Monday, May 31, 2010

Starting from the beginning

Columbia's come and gone, and so it's time to reset my training from the beginning to build on what I've accomplished so far... the goals being World Duathlon Championships and Nation's Triathlon in September.

This past week has been Columbia recovery... one tough master's swim with Dirk, which went well... 3000y with some fast intervals mixed in. I'm ready to increase my swimming endurance after how tired I felt during the Columbia swim.

Saturday and Sunday were spent breaking in my new road bike (pictures and name to come!!). Got in 34 easy miles on Saturday and around 17 on Sunday. The bike feels just as I hoped. Easy on the shoulders and great at climbing hills.

Monday AM I met up with Dirk and Robbie for a 40k tempo ride. We alternated leads every 2 miles and put forth a 62-minute effort... a great time for me, even if there was some drafting. I'm getting a real feel for that kind of speed. It's fun to go fast and to push myself. I really feel as if I am "one" with my bike. I used to feel like I was powering a piece of equipment. Now I feel like I'm powering myself... the bike is a part of me when I ride. It's a cool feeling, to be one with the bike. I look forward to replicating it on race day.

Dirk and I then met up with GRC guys for a run from the line, but we both didn't hydrate or eat enough post-ride so we felt dizzy in the heat and had to unfortunately cut the run short. Dirk put in a FAST 2.4 miles in around 13 minutes, so maybe I was a little more affected by him. He's a stud, that Hendrik De Heer!

Going out west for 7 days. Will put in some good running (tempo runs and hopefully some swims) ending with running 16 miles of a marathon with a friend in San Diego on Sunday. Kind of upset I'll be away from the bike for that long, but this will get me back into the running frame of mind.

Monday, May 24, 2010

Columbia Triathlon Race Report

Columbia... the big day had arrived! Unfortunately, as has proven to be the case in recent races, weather is not on my side, and this time my health was failing me. I woke up Saturday AM, the day before the race, with a painful sore throat and it carried into Sunday. To boot, it had rained heavily early Sunday morning, making for some perilous conditions out there. Fortunately, there was almost no wind.

But no matter what, I was going into this race expecting to go all out, leave nothing to spare. I expected to win my age group and place top 40 overall. Would I? I had a tough competitor in my age group, Jason Howard, and a field stacked with pros and elite amateurs. I had my work cut out for me.

Got to the race site and uncovered my bike from the tarp I used to protect it from the rain. I think that was a good idea. My drivetrain was clean and seat and aerobars dry. I lubed myself up and put on my wetsuit and proceeded to the swim start. All the waves before me headed out into the lake and next was my turn. My wetsuit felt like it fit me well this time, I gave my shoulders a little more slack.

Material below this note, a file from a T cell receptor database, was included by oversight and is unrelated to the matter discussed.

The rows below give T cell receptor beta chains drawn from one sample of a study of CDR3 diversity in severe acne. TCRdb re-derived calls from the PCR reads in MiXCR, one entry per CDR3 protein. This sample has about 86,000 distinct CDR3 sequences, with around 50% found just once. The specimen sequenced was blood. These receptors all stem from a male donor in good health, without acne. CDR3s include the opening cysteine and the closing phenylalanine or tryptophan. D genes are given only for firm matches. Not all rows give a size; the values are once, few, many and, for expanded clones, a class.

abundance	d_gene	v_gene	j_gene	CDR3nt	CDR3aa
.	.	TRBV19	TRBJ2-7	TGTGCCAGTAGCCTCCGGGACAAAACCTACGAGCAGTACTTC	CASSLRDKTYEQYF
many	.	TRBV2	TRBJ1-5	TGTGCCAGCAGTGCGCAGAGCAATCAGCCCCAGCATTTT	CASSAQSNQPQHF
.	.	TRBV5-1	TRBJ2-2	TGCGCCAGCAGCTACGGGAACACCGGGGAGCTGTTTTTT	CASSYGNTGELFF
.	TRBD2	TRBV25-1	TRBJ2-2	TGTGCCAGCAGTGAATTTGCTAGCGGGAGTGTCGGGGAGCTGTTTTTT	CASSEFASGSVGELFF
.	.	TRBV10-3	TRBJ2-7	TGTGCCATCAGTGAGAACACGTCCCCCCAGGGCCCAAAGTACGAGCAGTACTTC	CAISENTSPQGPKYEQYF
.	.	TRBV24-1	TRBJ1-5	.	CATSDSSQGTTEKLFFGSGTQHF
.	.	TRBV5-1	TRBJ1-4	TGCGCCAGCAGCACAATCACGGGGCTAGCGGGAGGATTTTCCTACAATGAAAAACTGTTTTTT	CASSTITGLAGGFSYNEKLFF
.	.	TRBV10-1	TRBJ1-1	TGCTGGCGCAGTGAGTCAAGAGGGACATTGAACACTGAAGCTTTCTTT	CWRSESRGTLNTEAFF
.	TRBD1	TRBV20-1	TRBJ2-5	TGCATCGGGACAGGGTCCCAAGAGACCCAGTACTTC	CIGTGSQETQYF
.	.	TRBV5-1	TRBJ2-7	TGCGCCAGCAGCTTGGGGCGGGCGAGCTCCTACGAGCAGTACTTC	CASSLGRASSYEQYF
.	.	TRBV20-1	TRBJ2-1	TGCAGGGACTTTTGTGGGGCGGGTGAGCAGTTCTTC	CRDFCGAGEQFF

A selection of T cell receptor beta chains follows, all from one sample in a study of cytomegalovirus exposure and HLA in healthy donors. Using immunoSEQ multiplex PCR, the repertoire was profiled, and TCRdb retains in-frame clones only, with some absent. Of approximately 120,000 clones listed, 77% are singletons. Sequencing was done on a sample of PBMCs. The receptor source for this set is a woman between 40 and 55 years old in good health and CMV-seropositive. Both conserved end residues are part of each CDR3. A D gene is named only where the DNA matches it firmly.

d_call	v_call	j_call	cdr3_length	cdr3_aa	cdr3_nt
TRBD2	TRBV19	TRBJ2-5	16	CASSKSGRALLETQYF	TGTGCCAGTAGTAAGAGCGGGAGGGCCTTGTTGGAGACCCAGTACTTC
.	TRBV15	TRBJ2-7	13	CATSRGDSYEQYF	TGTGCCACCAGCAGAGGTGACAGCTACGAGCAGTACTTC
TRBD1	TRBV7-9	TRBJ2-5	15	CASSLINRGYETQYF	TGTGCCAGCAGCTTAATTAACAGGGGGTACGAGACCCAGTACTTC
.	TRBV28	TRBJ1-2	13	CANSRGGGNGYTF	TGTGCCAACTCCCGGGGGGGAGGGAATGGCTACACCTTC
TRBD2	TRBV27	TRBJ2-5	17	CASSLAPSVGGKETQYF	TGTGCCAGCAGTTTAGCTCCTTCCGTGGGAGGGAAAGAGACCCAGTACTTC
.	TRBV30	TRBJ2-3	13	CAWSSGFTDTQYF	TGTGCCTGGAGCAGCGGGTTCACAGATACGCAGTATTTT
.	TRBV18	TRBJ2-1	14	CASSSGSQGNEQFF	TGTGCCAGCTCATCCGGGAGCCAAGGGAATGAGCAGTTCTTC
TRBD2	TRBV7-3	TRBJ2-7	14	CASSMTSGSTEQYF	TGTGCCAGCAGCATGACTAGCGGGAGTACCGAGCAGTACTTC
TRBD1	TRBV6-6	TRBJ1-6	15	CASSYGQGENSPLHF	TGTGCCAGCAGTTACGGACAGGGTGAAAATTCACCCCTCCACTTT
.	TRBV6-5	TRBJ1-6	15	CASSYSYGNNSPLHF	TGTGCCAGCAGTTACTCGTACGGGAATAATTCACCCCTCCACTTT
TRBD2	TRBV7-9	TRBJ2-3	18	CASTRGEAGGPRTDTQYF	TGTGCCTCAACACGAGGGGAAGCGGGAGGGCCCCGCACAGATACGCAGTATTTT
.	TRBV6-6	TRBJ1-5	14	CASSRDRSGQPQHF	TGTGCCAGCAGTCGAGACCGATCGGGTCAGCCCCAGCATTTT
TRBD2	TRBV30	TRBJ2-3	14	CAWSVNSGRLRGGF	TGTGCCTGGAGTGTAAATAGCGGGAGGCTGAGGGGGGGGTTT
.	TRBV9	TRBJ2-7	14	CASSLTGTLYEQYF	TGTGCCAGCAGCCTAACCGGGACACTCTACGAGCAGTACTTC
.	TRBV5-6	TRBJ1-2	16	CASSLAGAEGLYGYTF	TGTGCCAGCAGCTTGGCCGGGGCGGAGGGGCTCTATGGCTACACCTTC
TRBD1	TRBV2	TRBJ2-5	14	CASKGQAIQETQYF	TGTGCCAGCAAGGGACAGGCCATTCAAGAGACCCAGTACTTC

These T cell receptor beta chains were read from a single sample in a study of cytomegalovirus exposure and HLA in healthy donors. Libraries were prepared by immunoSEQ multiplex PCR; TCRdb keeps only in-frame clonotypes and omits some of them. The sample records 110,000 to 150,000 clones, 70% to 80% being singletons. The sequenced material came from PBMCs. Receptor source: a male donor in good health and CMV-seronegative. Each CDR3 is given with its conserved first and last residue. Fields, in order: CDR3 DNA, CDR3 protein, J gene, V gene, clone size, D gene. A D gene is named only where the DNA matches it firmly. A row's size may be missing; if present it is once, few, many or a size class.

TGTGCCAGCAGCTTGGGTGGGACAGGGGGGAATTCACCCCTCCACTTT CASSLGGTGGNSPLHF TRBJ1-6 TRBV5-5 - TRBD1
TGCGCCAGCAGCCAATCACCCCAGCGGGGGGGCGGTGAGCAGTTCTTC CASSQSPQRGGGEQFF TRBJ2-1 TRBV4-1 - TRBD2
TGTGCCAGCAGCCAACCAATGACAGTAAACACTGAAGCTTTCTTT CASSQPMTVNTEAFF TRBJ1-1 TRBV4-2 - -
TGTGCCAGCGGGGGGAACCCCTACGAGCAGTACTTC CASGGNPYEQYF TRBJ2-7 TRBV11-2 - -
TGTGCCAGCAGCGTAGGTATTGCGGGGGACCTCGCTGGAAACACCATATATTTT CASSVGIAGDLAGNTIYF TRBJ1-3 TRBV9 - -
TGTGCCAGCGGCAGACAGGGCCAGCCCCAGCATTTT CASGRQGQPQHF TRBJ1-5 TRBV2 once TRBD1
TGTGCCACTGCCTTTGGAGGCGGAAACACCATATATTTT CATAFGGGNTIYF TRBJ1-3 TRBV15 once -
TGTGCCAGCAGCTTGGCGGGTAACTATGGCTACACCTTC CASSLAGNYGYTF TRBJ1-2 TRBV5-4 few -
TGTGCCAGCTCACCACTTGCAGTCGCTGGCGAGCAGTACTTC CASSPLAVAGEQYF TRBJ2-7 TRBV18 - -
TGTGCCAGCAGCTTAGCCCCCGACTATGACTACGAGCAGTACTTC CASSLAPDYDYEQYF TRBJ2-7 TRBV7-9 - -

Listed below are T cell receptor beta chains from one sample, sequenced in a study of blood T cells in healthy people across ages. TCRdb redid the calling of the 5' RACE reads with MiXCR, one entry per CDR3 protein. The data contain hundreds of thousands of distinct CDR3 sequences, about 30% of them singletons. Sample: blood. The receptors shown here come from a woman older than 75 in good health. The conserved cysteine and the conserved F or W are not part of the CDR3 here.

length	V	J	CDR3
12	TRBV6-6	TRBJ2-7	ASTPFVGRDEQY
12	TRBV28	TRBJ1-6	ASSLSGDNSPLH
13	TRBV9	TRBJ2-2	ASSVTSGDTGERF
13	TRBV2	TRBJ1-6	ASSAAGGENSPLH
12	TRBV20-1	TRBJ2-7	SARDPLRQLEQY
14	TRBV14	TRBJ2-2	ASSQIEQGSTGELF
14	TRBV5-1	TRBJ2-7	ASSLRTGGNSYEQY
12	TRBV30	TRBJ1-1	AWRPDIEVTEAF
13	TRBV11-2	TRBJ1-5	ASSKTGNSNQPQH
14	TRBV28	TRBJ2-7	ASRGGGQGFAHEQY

GO! I took it out hard to separate myself from the middle of the pack. My stroke was feeling good. I found some people to draft off of and I was swimming straight. Things were going well... until the turn around, about 1/3rd of the way in. I started feeling tired. What? Why? I started worrying, what if I can't turn this around? I swam for about 400-500 meters feeling despair. I was losing drafts and having to breathe more. Finally, I looked up and saw the shore in the distance, about 500 meters away. I felt a rush of confidence and I relaxed and started swimming. I got a second wind! I churned it into the shoreline and got out of the water and ran into transition. SWIM TIME -- 23:56... not good but a big improvement over last year.

I got into transition and looked for my bike. It wasn't there. Where is my bike!??! I looked left and right, up and down, confused and shocked. I couldn't find my bike!! I finally realized I was in the wrong side of transition and ran to the other side to find my bike. There you are, ZeroZeroTwo! Wasted 15-20 seconds. Damnit. Got my wetsuit off, bike shoes, helmet and glasses on, and ran out of transition. Michelle told me Jason Howard was 2 minutes ahead. I had my work cut out for me because he's a good biker. But I knew my bike fitness would get me closer. I hopped on and started riding.

And ride I did. One of the best rides ever. I was shooting up hills and going FAST. I felt like a rocket. I passed hundreds of people. I didn't get passed once. But I still didn't see Jason Howard.

Then... the unthinkable (to me, at least) happened... 5 miles left to go and a huge hill just up ahead... I started feeling a consistent vibration in my saddle and heard an aubible bumping noise. My bike pace slowed, despite efforts to speed up. I HAD A FLAT TIRE?!?! No way. Why now?! But it wasn't completely flat. It was getting harder and harder to ride though. Turns out it was a small puncture, but the slow release of air meant that I could continue to ride, but the rolling resistance would keep increasing, making it harder to keep pace and requiring me to pedal much harder than normal to keep pace. I felt despair. The race was over, I thought. Still, I had to get to transition and keep pushing. Who knows what would happen? Trust your fitness, Andy.

The tire went completely flat about a fifth of a mile from transition and I coasted in. A 23 mph average before the flat turned into a 22 mph average for the bike leg. I lost 3 minutes. DAMNIT. BIKE SPLIT -- 1:09:20, 22.0 mph, 68th place... good placement, but I was doing far better than that before the flat.